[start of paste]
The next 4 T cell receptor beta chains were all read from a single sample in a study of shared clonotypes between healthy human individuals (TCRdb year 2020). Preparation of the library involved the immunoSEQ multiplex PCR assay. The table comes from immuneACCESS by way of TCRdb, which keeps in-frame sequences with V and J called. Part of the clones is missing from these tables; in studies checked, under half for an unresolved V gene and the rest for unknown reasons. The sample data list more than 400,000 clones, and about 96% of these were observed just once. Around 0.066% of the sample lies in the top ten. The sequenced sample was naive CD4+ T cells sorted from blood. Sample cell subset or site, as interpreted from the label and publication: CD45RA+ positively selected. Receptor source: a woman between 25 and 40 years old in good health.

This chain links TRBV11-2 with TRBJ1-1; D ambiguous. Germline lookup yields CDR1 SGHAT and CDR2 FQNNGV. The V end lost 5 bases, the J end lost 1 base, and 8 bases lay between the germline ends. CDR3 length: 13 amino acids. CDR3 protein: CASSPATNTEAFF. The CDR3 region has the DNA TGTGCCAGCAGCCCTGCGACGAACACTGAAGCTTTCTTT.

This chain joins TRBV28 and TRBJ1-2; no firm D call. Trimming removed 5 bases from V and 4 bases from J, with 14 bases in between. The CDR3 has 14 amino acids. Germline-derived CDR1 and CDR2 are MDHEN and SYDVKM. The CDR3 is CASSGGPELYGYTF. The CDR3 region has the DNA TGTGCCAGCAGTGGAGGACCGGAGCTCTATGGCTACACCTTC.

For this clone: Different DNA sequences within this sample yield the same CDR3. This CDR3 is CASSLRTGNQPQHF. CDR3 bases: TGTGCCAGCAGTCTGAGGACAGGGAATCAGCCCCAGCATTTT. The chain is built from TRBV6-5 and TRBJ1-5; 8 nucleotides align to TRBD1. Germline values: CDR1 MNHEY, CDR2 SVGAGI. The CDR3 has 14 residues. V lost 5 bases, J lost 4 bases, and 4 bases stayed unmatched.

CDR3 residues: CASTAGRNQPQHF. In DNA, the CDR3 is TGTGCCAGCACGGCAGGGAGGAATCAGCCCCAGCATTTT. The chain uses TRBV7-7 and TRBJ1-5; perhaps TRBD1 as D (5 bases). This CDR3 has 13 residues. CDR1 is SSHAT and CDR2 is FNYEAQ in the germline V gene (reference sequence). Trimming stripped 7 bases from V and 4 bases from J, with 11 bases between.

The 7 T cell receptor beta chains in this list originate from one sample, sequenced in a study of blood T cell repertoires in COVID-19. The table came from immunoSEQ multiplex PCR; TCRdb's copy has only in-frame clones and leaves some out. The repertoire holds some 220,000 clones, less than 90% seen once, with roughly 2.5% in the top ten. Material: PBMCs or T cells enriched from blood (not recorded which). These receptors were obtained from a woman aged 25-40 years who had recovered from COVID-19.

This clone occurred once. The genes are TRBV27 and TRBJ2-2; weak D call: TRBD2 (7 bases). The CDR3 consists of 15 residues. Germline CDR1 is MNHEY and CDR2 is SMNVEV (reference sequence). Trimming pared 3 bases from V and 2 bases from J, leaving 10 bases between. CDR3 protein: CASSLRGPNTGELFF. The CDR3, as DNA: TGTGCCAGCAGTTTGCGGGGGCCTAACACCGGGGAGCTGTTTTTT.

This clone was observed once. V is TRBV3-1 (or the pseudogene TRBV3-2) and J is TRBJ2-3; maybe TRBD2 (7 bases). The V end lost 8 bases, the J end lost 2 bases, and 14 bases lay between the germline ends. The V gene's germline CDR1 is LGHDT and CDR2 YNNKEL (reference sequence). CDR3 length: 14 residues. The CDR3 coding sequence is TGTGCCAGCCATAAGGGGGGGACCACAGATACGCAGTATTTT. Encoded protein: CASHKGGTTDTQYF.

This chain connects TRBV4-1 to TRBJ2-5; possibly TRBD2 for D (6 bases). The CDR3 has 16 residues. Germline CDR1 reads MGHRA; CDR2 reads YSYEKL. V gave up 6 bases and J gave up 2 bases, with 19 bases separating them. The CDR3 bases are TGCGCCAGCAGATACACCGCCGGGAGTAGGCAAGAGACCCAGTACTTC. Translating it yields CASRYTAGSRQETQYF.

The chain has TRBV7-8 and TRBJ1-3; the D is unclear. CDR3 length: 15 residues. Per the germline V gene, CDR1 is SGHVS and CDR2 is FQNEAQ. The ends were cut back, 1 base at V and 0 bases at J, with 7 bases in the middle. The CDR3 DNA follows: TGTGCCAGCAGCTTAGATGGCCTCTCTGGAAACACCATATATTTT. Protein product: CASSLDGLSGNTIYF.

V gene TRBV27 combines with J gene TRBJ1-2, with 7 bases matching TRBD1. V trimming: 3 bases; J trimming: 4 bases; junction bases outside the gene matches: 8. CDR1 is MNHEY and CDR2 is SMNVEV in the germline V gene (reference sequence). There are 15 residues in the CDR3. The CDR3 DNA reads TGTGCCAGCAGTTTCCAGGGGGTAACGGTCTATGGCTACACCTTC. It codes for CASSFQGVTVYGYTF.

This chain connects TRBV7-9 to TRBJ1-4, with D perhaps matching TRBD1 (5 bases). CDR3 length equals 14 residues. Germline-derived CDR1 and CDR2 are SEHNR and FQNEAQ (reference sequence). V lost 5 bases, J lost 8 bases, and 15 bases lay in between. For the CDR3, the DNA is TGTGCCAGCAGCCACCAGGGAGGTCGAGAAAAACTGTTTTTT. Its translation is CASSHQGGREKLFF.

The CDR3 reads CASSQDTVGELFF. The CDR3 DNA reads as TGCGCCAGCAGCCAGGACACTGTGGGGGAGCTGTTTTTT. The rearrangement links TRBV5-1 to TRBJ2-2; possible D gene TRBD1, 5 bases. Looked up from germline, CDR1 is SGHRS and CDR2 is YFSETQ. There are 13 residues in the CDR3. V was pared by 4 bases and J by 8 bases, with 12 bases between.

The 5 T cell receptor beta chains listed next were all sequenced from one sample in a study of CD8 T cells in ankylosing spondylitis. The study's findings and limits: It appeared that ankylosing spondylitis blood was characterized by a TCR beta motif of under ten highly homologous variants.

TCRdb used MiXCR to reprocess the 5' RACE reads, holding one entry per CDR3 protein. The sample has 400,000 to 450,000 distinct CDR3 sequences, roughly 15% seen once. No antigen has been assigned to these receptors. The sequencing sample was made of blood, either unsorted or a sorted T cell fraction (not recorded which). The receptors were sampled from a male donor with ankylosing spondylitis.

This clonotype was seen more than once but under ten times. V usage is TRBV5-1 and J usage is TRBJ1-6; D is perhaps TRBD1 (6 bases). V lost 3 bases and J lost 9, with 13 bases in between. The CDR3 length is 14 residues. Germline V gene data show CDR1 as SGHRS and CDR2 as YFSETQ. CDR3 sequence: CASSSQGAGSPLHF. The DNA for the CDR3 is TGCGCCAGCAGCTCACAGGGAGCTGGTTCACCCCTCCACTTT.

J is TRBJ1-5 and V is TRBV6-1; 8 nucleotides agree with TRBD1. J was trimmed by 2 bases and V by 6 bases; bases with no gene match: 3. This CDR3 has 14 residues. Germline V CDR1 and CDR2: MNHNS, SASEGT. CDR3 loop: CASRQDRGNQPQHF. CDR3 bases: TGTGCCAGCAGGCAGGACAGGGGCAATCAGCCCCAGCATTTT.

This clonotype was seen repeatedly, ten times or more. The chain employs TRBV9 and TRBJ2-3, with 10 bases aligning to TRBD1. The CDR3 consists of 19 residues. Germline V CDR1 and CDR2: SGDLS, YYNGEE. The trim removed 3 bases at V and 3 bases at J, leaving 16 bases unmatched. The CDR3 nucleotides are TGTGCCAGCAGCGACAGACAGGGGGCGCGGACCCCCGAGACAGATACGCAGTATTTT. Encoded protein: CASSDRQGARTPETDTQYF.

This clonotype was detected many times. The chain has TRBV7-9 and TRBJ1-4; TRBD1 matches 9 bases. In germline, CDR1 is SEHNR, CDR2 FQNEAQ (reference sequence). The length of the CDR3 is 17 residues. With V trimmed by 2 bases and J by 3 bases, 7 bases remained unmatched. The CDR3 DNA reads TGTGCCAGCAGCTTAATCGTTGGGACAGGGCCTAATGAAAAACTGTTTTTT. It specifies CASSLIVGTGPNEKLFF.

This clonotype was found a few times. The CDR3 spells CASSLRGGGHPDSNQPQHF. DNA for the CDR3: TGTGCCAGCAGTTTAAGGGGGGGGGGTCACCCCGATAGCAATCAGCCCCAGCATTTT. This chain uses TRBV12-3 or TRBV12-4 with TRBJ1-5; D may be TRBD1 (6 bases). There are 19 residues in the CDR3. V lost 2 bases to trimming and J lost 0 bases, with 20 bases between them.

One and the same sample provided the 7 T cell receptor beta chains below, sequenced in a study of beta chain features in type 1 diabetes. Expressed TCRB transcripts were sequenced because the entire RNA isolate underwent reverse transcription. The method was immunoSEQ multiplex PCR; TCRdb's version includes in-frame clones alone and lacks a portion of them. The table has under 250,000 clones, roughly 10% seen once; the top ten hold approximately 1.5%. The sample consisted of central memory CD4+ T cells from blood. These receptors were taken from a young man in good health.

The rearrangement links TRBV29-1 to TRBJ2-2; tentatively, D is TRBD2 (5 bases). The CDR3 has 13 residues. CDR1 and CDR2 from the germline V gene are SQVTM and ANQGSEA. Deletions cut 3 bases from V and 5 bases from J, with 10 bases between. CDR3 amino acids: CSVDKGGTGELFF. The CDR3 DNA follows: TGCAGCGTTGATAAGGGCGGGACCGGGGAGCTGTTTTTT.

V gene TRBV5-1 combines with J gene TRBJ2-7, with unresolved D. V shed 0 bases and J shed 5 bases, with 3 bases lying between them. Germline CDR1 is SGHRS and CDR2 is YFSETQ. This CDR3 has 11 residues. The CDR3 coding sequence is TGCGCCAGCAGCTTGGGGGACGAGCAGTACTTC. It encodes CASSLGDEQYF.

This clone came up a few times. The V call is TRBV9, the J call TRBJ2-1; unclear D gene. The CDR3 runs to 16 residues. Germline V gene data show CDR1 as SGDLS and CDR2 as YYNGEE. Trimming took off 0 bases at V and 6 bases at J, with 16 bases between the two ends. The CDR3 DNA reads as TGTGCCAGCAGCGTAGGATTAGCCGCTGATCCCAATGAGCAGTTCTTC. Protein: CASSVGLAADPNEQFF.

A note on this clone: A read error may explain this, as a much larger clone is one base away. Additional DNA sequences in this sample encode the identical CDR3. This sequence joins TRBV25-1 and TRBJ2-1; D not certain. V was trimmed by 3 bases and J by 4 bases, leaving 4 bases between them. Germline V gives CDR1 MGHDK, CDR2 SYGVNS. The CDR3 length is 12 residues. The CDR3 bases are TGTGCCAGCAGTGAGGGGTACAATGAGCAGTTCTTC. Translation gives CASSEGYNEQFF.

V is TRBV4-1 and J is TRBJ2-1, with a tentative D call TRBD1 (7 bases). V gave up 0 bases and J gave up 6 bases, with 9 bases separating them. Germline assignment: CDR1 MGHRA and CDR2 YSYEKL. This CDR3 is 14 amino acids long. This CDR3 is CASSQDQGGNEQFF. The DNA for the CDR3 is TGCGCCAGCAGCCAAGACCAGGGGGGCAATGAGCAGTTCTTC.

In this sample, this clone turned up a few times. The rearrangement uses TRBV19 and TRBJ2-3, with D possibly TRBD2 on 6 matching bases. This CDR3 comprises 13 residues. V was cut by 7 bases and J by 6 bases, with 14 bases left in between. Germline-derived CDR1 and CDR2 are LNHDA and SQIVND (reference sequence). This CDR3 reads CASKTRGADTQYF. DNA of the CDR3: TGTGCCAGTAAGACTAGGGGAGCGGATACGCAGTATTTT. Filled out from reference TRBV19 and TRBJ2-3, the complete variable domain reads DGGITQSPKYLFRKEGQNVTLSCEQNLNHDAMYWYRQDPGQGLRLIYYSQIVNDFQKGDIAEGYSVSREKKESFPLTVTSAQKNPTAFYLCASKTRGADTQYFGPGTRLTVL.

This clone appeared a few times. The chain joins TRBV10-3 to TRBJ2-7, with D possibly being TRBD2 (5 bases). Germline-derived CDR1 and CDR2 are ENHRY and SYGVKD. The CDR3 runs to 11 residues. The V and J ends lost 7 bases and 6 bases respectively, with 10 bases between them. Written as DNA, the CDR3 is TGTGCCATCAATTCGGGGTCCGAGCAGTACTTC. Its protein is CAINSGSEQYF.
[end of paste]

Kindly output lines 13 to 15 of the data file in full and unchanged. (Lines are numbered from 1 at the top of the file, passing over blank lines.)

The CDR3 reads CASSQDTVGELFF. The CDR3 DNA reads as TGCGCCAGCAGCCAGGACACTGTGGGGGAGCTGTTTTTT. The rearrangement links TRBV5-1 to TRBJ2-2; possible D gene TRBD1, 5 bases. Looked up from germline, CDR1 is SGHRS and CDR2 is YFSETQ. There are 13 residues in the CDR3. V was pared by 4 bases and J by 8 bases, with 12 bases between.

The 5 T cell receptor beta chains listed next were all sequenced from one sample in a study of CD8 T cells in ankylosing spondylitis. The study's findings and limits: It appeared that ankylosing spondylitis blood was characterized by a TCR beta motif of under ten highly homologous variants.

TCRdb used MiXCR to reprocess the 5' RACE reads, holding one entry per CDR3 protein. The sample has 400,000 to 450,000 distinct CDR3 sequences, roughly 15% seen once. No antigen has been assigned to these receptors. The sequencing sample was made of blood, either unsorted or a sorted T cell fraction (not recorded which). The receptors were sampled from a male donor with ankylosing spondylitis.